on struggling

Over the last ten years, I’ve witnessed a growing inclination among not only my students but their parents as well. More and more during conferences and parent phone calls, I hear the complaint that school is “too hard” or requires “too much homework.” Honestly, I expect to hear these comments from students but to hear it from parents baffles me. I don’t know where the disconnect lies exactly, but I find it sad that we are so quick to release our kids from work that might be difficult. I’m equally concerned that we are releasing young adults into the world with this mindset.

The idea that nothing should be too difficult has become so prevalent in society that many schools are now battling this thinking by incorporating ‘grit’ into their daily curriculum.  In her Teaching Channel video, 2nd-grade teacher Maricela Montoy-Wilson explains how she motivates children to believe their brains have the capacity to grow.  It’s the idea of teaching students how to struggle with difficult ideas using a growth mindset.

Teaching students to believe they can grow their minds is complicated, especially when considering the diversity in motivation, interest, and background knowledge of each student.  On one end of the spectrum some students want more challenging work, while on the other end, students lack confidence and are paralyzed by a real fear of failing. One way I maneuver around this is to level the tasks I give students.  Those who are ready receive more complex tasks than those who are struggling, but all are accountable for core concepts.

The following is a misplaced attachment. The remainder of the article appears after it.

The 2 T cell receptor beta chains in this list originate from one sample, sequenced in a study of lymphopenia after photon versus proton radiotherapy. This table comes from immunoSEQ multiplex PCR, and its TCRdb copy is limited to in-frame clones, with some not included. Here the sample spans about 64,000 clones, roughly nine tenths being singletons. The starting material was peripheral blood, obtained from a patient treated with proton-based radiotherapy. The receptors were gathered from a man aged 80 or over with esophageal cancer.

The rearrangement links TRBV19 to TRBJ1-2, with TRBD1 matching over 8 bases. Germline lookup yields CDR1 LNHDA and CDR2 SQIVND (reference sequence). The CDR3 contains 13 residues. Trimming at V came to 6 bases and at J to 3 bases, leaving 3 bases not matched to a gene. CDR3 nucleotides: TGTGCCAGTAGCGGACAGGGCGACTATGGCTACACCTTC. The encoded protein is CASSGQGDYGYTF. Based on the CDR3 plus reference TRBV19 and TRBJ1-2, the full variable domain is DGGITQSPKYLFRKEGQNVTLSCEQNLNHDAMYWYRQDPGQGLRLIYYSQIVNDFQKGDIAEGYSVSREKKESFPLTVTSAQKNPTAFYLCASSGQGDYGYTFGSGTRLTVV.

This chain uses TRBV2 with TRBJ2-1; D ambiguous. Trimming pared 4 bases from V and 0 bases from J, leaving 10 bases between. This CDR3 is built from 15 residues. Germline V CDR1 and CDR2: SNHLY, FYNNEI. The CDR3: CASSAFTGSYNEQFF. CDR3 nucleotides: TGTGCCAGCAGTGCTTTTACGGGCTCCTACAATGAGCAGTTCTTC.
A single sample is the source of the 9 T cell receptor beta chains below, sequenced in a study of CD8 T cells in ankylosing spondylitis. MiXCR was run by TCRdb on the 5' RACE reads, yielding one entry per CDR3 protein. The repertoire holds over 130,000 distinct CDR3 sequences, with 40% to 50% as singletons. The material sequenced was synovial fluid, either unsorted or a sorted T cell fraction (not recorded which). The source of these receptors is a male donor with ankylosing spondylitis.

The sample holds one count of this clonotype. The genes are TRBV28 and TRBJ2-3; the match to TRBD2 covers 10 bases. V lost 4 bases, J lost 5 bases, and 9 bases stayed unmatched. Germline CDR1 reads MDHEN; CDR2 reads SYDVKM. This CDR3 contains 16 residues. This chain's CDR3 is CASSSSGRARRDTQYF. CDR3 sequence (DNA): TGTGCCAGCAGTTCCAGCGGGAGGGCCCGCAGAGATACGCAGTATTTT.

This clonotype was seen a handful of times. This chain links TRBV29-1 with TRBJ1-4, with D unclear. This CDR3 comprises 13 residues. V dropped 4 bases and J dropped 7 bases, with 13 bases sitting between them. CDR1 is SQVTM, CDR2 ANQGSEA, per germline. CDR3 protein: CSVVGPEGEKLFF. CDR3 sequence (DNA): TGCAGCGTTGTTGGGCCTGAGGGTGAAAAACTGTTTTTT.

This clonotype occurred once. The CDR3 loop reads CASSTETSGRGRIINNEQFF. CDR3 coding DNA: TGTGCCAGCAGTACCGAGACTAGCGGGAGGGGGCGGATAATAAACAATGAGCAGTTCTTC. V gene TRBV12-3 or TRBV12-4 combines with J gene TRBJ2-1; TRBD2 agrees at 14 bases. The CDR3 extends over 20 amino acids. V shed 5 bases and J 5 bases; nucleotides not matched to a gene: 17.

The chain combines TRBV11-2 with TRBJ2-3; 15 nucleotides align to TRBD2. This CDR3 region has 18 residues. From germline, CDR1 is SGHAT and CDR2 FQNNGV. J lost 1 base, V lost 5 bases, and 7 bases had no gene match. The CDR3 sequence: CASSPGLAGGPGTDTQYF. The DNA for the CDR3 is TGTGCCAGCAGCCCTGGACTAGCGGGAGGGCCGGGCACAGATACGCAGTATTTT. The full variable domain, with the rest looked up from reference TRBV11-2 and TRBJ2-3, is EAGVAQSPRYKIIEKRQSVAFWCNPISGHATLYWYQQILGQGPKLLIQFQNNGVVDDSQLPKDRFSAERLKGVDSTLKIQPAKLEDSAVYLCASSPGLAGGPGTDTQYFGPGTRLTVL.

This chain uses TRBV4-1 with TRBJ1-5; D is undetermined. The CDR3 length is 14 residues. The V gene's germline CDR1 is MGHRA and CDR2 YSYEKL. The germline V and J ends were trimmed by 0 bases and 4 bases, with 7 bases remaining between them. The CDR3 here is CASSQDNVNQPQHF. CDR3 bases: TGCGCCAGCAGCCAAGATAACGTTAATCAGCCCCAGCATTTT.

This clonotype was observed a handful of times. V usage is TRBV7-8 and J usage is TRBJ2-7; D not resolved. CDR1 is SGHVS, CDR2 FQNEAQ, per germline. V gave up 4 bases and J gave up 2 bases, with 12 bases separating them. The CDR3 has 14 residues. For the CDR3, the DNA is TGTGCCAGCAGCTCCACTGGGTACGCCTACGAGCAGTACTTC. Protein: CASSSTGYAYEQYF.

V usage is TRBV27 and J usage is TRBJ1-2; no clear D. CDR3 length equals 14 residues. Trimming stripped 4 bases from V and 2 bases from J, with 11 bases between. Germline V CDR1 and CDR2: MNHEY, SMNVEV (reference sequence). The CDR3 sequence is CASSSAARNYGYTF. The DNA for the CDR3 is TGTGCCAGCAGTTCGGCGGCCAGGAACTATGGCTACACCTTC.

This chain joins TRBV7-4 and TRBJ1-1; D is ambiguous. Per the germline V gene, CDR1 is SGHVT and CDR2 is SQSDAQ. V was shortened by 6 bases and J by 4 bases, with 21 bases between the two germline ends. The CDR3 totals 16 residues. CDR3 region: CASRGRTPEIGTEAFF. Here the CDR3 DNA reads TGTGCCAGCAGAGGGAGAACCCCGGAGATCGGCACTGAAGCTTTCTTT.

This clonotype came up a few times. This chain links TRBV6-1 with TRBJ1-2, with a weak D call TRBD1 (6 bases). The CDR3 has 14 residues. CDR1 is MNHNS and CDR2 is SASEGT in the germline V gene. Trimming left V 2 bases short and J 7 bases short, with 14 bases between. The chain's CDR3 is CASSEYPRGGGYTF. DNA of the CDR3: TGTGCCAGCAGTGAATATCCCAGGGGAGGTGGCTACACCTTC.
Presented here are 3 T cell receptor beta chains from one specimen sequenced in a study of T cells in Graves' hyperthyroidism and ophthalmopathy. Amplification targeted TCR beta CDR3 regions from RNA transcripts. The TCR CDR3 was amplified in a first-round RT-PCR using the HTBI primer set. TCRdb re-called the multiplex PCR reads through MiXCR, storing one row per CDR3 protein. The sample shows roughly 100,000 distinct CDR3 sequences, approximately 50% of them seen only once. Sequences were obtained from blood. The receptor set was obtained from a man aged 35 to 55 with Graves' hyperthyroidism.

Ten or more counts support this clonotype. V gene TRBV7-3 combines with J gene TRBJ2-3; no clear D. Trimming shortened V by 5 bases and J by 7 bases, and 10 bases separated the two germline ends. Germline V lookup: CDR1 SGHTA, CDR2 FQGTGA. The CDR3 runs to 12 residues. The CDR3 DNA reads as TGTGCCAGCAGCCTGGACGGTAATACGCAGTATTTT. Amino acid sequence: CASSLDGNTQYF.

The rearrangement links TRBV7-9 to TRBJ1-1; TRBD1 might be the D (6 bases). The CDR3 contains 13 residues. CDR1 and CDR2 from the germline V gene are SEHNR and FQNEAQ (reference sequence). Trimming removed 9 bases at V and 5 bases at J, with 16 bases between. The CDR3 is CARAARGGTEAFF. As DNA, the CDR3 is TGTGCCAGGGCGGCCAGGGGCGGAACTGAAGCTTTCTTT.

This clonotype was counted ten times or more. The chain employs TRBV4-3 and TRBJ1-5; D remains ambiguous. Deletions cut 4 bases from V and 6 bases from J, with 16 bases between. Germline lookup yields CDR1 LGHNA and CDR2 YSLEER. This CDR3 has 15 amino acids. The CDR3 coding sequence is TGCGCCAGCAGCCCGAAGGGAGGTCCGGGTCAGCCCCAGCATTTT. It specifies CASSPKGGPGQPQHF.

There are times though when I must assign all students the same difficult work.  For example, every year my high school students read Shakespeare.  I do not assign Shakespeare because it’s a state standard, or because his themes are timeless, or because they will need it in the working world. I assign Shakespeare because the language is difficult. Every line is filled with literary devices and wordplay.  I assign Shakespeare because he is the Einstein of literature and I want students to have the chance to appreciate his literary and political genius.  Even more, I want students to know the satisfaction that comes with overcoming the struggle of reading this difficult text. My experience tells me they can and they do.

There are so many reasons to teach rich and demanding literature, but in the end, the ultimate reason is knowing students were given an opportunity to rise to the challenge. It builds their character and their self-esteem.  This prepares them for the future, more than any text I could put in front of them.  It is teaching the life skill of struggling.


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